Write-Host -ForegroundColor Red "ADSync service was not stopped but stuck in stoping or starting ..."
        $ADSyncService = Get-CimInstance -class win32_service | Where-Object name -eq 'ADSync'
        $ADSyncProcess = Get-Process | Where-Object ID -eq $ADSyncService.processid

        #Kill the ADSync process if need be ...
        Write-Host -ForegroundColor red "Killing ADSync service processs forcfully ..."
        Stop-Process $ADSyncProcess -Force

        #Kill the sqlserver process if need be ... (in order to be able to overwrite the corrupt model db files)
        Write-Host -ForegroundColor red "Killing sqlserver process forcfully ..."
         $SqlServerProcess = Get-Process -name "sqlservr" -ErrorAction SilentlyContinue
         if($SqlServerProcess){
        Stop-Process $SqlServerProcess -Force}

        }
    }

$ADSyncStatus = Get-Service ADSync
if ($ADSyncStatus.Status -eq 'Stopped'){

    Write-Host -ForegroundColor magenta "Copy known good copies of model DB database to AD Connect LocaclDB path file ..."
    Copy-Item "$SQLServerTemplates\model.mdf" $ADConnectLocalDB

    Write-Host -ForegroundColor magenta "Copy known good copy of model DB log file to AD Connect LocaclDB path ..."
    Copy-Item "$SQLServerTemplates\modellog.ldf" $ADConnectLocalDB


    Write-Host -ForegroundColor magenta "Setting ADSync startup type to automatic ..."
    Set-Service ADSync -StartupType Automatic

    Write-Host -ForegroundColor magenta "Starting ADSync service ..."
    Start-Service ADSync
}

$ADSyncStatus = Get-Service ADSync
if ($ADSyncStatus.Status -eq 'Running' -and $ADSyncStatus.StartType -eq 'Automatic'){
    Write-Host -ForegroundColor green "The ADSync service is running ..."
}
else {
    Write-Host -ForegroundColor Red "ADSync service is not running, something went wrong! You must trouble shoot this"
}


That fixes this cause for when Microsoft Azure AD Sync service fails to start – event id 528. For now, we keep an eye on it and get alerts from the AD Connect health service in Azure when things break or when event id occurs on the AD Connect servers. Let’s see if Microsoft comes up with anything.

IMPORTANT UPDATE: Microsoft released Azure AD Connect 2.1.1.0 on March 24th 2022 which fixes the issue described in this blog post). You can read about it here Azure AD Connect: Version release history | Microsoft Docs The fun thing is the wrote a doc about how to fix it on March 25th 2022. The best option is top upgrade to AD Connect 2.1.1.0 or higher.

PS: I am not the only one seeing this issue Azure AD Sync Connect keeps getting corrupted – Spiceworks

Your organization does not allow you to add your account to Microsoft Authenticator

Your organization does not allow you to add your account to Microsoft Authenticator

I was testing a bunch of scenarios with passwordless authentication in Azure Active Directory on a weekend. Things were looking good. I created some test accounts and played with a bunch of permutations to see how things behaved, Think about Conditional Access policies in combination with authentication methods, etc. The aim was to have multiple passwordless authentication options per user for redundancy. On top of that, I want to have this for multiple accounts (separation of duties). That latter requirement tripped me up.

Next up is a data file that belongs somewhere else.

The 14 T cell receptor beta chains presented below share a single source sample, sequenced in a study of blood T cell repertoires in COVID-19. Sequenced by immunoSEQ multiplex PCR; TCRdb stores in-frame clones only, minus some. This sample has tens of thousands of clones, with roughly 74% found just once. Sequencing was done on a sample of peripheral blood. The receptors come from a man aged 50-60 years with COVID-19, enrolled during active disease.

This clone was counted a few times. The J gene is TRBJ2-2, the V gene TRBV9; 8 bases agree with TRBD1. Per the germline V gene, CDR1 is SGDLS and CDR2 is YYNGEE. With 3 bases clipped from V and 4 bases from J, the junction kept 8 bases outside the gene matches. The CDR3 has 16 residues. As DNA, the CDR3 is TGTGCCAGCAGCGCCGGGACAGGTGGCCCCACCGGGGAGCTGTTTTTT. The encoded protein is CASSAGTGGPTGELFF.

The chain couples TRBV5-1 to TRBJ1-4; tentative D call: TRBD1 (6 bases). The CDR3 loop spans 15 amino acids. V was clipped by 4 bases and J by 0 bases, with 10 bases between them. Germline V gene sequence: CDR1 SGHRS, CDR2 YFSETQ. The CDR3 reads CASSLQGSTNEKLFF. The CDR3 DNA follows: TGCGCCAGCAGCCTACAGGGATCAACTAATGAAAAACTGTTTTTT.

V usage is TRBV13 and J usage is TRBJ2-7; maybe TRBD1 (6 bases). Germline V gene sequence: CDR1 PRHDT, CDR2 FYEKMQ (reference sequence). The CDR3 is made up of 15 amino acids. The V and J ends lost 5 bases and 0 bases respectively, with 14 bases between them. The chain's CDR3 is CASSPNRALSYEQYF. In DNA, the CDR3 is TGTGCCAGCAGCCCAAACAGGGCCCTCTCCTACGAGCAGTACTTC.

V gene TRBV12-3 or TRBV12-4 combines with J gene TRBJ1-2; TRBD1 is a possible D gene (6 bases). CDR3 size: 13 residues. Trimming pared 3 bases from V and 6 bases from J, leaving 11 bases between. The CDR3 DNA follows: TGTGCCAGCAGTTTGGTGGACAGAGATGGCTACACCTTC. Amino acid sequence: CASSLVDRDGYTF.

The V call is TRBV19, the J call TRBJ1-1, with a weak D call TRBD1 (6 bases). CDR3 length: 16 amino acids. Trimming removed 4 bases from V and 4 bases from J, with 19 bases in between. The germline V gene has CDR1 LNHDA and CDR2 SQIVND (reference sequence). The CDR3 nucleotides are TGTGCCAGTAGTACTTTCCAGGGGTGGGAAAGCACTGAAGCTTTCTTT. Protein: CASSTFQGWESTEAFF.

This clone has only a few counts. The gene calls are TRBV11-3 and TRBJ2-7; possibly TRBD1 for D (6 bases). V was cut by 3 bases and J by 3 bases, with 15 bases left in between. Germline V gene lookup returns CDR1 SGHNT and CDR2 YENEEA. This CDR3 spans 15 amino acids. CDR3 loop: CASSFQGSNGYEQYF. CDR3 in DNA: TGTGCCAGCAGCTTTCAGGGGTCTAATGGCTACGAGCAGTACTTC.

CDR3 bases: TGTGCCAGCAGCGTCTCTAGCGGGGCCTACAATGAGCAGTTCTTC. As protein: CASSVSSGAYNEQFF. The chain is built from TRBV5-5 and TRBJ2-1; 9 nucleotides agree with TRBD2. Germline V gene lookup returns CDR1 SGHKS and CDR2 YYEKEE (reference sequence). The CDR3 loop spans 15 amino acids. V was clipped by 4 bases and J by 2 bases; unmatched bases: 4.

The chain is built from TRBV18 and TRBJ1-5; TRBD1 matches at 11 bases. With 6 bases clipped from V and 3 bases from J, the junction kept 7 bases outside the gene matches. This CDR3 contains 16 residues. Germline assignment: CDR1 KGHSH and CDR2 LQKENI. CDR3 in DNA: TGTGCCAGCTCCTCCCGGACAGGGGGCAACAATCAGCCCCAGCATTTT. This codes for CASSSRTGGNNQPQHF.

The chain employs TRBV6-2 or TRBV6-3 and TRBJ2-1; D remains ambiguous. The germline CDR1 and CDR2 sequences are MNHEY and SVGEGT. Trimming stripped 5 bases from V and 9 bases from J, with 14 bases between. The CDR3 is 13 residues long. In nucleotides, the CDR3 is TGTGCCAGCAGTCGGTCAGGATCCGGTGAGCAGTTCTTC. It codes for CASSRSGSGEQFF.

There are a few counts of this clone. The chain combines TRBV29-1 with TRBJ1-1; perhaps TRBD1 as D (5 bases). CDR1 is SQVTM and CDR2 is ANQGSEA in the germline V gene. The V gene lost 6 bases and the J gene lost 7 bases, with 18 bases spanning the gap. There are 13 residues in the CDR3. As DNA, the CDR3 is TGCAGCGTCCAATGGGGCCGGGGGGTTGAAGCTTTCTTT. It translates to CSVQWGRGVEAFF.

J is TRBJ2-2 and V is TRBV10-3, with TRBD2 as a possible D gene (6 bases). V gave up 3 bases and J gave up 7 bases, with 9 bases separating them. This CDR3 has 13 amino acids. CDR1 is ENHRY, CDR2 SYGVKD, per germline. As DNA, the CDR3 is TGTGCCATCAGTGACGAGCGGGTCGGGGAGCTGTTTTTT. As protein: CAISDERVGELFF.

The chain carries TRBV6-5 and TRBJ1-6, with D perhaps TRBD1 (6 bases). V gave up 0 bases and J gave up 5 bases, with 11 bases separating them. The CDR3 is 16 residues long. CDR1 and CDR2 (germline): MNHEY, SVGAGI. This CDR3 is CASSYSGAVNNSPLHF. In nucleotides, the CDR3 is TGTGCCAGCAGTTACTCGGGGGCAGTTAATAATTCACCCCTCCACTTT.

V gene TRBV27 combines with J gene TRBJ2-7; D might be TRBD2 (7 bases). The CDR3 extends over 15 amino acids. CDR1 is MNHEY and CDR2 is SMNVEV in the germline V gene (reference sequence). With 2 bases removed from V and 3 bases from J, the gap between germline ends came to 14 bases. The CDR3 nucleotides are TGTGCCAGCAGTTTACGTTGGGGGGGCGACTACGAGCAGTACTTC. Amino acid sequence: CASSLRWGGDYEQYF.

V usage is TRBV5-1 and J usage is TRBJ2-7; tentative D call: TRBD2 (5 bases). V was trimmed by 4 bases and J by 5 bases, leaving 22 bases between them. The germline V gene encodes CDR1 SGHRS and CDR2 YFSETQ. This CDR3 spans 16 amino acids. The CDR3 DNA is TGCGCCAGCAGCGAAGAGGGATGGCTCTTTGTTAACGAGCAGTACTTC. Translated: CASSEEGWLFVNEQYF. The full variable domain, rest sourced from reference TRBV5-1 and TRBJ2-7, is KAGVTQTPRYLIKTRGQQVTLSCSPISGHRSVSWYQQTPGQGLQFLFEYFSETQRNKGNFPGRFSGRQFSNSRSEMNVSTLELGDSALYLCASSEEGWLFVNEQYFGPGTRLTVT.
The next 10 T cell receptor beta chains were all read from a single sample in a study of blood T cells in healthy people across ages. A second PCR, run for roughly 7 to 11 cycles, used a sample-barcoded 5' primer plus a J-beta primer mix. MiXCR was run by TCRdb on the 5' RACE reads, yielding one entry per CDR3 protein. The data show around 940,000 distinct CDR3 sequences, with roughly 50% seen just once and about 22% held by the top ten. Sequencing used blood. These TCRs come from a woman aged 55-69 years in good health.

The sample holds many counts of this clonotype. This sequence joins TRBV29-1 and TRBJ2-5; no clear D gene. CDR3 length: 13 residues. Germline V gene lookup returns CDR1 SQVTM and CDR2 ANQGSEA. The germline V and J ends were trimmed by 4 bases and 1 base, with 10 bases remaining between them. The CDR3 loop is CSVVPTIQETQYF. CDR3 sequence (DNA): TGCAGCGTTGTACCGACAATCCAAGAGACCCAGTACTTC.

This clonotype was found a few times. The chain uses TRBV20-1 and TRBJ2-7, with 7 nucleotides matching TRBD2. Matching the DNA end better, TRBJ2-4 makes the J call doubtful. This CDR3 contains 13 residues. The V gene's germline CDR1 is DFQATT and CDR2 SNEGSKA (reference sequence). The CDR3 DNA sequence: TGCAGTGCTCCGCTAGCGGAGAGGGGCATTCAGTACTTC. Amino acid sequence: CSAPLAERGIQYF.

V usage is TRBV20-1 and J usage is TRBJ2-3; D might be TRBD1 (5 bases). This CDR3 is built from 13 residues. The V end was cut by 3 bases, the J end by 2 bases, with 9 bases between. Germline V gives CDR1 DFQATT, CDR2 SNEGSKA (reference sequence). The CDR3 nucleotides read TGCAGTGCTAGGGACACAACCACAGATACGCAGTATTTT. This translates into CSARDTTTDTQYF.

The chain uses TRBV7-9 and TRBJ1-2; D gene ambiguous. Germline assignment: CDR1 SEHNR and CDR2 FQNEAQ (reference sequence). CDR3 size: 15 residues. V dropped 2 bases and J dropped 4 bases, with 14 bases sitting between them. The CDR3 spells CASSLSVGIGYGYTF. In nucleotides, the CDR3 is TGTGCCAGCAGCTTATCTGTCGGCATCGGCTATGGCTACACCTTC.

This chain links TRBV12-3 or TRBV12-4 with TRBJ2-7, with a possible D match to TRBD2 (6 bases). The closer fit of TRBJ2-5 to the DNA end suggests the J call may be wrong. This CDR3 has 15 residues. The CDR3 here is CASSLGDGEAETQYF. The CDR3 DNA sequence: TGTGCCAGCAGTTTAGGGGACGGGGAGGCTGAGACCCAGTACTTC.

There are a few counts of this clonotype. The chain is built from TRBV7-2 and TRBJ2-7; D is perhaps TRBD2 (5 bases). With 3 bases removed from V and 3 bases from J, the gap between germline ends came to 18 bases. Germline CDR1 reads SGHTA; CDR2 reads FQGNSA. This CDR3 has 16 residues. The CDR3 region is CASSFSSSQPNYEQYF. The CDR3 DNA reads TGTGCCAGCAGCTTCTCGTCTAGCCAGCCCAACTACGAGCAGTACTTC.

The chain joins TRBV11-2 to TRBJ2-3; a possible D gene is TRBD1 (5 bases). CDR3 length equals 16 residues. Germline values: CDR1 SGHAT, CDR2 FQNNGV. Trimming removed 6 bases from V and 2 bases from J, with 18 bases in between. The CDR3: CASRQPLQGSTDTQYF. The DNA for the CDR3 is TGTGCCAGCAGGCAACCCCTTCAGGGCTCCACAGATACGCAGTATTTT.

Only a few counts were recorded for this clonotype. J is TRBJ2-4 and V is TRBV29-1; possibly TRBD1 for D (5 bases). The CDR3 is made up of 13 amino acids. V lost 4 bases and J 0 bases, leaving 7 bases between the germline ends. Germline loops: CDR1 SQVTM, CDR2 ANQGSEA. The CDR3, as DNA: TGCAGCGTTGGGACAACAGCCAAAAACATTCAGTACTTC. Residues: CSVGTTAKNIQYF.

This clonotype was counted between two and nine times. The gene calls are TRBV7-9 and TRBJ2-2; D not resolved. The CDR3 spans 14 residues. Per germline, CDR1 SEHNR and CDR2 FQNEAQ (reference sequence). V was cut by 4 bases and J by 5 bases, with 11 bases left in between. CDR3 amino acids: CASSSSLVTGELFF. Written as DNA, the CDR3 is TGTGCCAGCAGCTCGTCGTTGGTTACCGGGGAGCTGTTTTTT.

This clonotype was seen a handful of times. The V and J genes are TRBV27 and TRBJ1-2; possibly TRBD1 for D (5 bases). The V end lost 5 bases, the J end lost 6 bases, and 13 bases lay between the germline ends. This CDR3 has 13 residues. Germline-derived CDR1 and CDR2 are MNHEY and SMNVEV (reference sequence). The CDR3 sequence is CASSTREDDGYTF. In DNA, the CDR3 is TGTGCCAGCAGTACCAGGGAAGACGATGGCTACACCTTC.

I succeeded at most of my goals. But at one moment I received the following error trying to register the Microsoft Authenticator app on my phone for one of my test users. Warning “Account not added” and the message “Your organization does not allow you to add your account to Microsoft Authenticator” What’s going on here?

Your organization does not allow you to add your account to Microsoft Authenticator

Passwordless sign-in with the Microsoft Authenticator app

First of all, before you can create this new strong credential, there are prerequisites. One prerequisite is that you must register the device on which you installed the Microsoft Authenticator app within the Azure AD tenant to an individual user. In that requirement lies the answer to our error message.

Set up phone sign-in
Device Registration and Set screen lock
Your organization does not allow you to add your account to Microsoft Authenticator
I already have this device registered for another account

Currently, you can only register a device in a single tenant. This means you can enable only one work or school account in the Microsoft Authenticator app for passwordless sign-in.

So we can only use our smartphone with the Microsoft Authenticator app in a single-tenant, with a single user. And that’s why I got the error. I already had another test user on that phone set up sign-in without a password. My device is already registered for another user in Azure AD in that tenant. There can be only one.

Do note that you can still use the authenticator app as an MFA method with your password. It is the passwordless scenario that doesn’t work under these conditions.

Achieving my goals

This is annoying when testing but it can also be annoying in real life. I tend to have multiple accounts in an Azure AD. I log in with a different account depending on what work I need to do and what roles/rights this requires. That’s why I like FIDO2 security keys with biometrics as a passwordless option.

What I need is a passwordless solution I can use with multiple accounts in the same and other tenants. That, I can do this with my FIDO2 BioPass security key from FEITIAN just fine. I can register my security key with multiple accounts and be on my way. With one smartphone with the Microsoft Authenticator app installed, you cannot add multiple accounts on the phone for passwordless authentication (device registration) at this moment in time. That’s what the error message means to tell you but the wording confused me for a while.